Help! My tea olive plants are turning yellow! - pic

huisman98February 26, 2009

I am in Raleigh, NC and have 4 tea olive plants I planted last fall. They get full sun but I noticed over the past few weeks that the leaves are slowly turning yellow. Is this normal for these plants during the winter months? Or does it mean the tea olives need nitrogen? I have some Miracle grow I was thinking of using to give them a boost. Will that help? What can I do to return the plants to a nice green color?

Picture of my yellowing tea olive

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bboy(USDA 8 Sunset 5 WA)

Depends on what it is they need. Maybe try sampling and testing soil near them, seeing if a particular nutrient stands out as being in short supply.

It does seem possible it's a nitrogen deficiency due to that nutrient becoming less available during cold weather. If you planted with intact potting soil rootballs the potting soil could be all leached out, the roots not having grown out into the surrounding soil far enough yet to make up for this.

NSCU Cooperative Extension should be able to help with soil testing.

    Bookmark   February 27, 2009 at 1:18PM
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mbuckmaster(7B/NC)

Mine look exactly like yours, huisman...they got nipped by our 8oF night not too long ago, and the leaves are dying. They'll flush out with new growth soon and return to green status. Bboy's suggestion of soil testing is very valid, though, if you haven't done that yet. But osmanthus aren't terribly picky about soil and nutrients in general.

    Bookmark   February 27, 2009 at 5:59PM
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bboy(USDA 8 Sunset 5 WA)

I did wonder if it might be cold damage. Not used to dropping of burnt leaves being preceded by them turning yellow, however. Maybe it's because the same chilling that affected the top made nitrogen pretty hard for the plant to get out of the extra cold soil.

If I were checking this out in person I'd want to pull one of them up and look at the roots and soil. As the roots go, so goes the top.

    Bookmark   February 28, 2009 at 3:56PM
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rhizo_1 (North AL) zone 7

Nitrogen deficiencies are usually indicated by chlorosis of the older (lower) leaves since N is mobile within a plant. This plant appears to be severely chlorotic at the top. And remember, extension soil labs don't test for N.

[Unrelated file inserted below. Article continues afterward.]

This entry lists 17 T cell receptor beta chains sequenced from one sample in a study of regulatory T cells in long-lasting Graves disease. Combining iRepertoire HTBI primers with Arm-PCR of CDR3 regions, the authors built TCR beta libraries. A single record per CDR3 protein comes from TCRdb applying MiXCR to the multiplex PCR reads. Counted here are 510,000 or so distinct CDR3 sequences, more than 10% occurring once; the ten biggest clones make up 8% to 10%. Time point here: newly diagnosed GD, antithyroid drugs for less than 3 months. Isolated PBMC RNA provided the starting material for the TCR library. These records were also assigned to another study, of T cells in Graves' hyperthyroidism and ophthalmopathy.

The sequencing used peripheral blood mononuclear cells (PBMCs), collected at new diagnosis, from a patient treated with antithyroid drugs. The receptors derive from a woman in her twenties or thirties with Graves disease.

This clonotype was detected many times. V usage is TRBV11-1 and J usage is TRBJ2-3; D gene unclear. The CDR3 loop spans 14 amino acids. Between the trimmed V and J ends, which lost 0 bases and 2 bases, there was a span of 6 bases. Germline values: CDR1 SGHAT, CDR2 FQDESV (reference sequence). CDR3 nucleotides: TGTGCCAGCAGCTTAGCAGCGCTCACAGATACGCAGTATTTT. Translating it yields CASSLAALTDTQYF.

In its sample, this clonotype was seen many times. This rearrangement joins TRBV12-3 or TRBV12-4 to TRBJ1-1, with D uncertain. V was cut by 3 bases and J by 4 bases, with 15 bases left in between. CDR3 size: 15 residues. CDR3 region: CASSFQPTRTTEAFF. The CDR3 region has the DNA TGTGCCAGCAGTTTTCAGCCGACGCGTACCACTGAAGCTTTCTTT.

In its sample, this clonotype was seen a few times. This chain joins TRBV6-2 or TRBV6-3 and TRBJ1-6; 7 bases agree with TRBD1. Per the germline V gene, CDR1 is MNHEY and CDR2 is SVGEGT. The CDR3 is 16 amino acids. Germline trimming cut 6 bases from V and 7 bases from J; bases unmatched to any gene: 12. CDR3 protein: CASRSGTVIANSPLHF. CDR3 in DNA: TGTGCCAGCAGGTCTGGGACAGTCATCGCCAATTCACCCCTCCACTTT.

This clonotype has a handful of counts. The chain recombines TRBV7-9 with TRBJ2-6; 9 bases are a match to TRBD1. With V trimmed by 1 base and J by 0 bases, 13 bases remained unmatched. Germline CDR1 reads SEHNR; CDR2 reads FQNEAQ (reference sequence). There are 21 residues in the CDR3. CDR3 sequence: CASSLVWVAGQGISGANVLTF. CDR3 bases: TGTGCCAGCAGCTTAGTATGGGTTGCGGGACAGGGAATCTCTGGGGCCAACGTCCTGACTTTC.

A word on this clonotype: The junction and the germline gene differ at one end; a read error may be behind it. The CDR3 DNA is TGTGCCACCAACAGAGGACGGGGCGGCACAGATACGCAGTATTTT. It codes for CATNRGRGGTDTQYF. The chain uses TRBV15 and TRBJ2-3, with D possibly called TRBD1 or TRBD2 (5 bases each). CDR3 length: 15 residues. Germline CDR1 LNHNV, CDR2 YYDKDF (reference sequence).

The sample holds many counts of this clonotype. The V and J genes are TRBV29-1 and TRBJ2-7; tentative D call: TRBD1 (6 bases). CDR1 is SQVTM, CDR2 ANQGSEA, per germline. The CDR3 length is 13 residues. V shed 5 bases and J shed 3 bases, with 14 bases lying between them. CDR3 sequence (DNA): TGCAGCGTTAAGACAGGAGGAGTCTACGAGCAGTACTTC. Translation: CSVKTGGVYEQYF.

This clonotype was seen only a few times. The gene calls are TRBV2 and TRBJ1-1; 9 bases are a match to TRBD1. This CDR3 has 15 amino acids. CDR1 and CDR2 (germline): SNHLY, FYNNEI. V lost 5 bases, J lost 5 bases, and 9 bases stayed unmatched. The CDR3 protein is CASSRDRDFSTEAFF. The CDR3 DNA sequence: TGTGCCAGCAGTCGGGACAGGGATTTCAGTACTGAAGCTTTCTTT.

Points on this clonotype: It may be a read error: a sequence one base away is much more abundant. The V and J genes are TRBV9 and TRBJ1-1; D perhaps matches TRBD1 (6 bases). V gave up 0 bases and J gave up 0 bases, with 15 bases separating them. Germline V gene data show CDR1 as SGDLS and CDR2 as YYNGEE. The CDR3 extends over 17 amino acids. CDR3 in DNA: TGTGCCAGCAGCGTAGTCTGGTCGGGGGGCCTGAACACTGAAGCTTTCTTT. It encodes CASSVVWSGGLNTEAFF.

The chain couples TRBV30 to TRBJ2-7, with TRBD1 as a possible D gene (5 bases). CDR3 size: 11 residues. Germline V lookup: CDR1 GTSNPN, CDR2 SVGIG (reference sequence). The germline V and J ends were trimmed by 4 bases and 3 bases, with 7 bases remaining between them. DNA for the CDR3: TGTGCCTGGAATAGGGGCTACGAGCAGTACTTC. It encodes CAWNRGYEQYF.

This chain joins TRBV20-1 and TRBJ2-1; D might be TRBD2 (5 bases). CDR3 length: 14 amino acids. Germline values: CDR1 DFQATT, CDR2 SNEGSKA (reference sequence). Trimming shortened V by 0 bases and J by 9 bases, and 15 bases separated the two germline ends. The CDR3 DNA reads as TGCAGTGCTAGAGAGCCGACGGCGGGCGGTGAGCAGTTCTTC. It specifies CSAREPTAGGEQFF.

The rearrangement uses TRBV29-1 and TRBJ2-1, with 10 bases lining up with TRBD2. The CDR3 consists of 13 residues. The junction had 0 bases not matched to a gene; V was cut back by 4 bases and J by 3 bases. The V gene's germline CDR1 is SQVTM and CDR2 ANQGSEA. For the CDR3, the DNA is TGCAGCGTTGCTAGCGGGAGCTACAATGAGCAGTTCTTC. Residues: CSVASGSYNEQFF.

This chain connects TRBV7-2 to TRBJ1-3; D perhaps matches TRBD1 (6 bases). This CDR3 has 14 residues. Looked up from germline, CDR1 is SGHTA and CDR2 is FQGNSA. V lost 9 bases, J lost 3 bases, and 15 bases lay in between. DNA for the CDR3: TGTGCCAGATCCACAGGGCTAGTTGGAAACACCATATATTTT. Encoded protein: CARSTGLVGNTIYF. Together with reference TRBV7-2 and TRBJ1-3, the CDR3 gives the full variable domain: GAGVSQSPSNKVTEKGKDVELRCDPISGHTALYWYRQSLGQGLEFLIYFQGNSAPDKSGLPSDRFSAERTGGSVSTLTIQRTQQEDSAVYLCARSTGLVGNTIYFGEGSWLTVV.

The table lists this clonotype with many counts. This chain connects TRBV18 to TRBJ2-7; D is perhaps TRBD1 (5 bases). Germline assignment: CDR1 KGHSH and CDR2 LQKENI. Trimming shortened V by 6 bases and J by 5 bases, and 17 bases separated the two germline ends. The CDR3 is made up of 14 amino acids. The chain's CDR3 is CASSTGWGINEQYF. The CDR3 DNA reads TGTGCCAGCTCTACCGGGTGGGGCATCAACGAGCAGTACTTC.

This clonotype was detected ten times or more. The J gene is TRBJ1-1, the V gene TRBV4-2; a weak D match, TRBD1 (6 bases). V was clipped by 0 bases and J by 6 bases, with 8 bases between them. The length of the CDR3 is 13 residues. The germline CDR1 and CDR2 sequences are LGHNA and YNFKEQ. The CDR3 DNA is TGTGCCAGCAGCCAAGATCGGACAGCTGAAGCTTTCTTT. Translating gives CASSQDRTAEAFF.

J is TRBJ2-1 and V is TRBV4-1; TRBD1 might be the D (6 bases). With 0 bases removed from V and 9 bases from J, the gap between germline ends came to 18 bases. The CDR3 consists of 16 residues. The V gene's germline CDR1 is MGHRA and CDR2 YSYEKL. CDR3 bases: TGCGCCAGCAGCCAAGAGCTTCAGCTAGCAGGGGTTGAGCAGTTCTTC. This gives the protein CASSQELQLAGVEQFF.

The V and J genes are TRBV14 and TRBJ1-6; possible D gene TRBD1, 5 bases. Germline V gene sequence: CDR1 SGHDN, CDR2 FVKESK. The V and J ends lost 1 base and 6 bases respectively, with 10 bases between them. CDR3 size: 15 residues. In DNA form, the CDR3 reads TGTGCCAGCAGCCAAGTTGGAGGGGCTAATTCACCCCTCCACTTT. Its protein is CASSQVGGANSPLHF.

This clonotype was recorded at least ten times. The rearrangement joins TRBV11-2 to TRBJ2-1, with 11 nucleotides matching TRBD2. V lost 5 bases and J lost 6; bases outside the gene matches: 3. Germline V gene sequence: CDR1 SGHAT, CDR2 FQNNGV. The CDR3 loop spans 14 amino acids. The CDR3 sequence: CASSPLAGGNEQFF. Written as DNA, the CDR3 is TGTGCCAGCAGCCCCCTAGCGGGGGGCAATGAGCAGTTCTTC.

I'd wait before doing anything, though. My tea olive, which has been in the ground for 3 years, suffered some cold damage this winter, too. The upper leaves are now just starting to yellow just a bit. I'm hoping that it's not a sign that the entire root system was damaged.

    Bookmark   March 3, 2009 at 2:58PM
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bboy(USDA 8 Sunset 5 WA)

Plant looks pretty bad off. Nothing to be gained by waiting - once problem is identified.

Here is a link that might be useful: NCSU Soil Testing pdf

    Bookmark   March 3, 2009 at 3:26PM
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michaelas(7)

I am having the same problem here in Durham, NC too. I have four tea olive plants at different locations and they are showing the same symptoms --- yellowing and falling leaves. One of mine has actually been with me for the last 8 years. The rest were planted last year. I wonder if the drought 2 years ago, then the cold this past winter shocked the trees. I will appreciate any info to address this problem. I am quite attached to my osmanthus. THank you.

    Bookmark   March 13, 2009 at 12:01PM
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huisman98

My tea olive are doing much better now that the weahter is warming up. I spoke to the nursery where I bought my plants last year and they said the yellowing was probably a result of the colder than usual winter we had. Sure enough it looks like they were right. I did go ahead and give my plants a treatment of Espoma Hollytone organic fertilizer for good measure. They are nice and green now and have lots of new growth!

    Bookmark   April 12, 2009 at 9:27AM
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huisman98

Here is my Tea olive plant today. Looks much better!

    Bookmark   April 12, 2009 at 10:41AM
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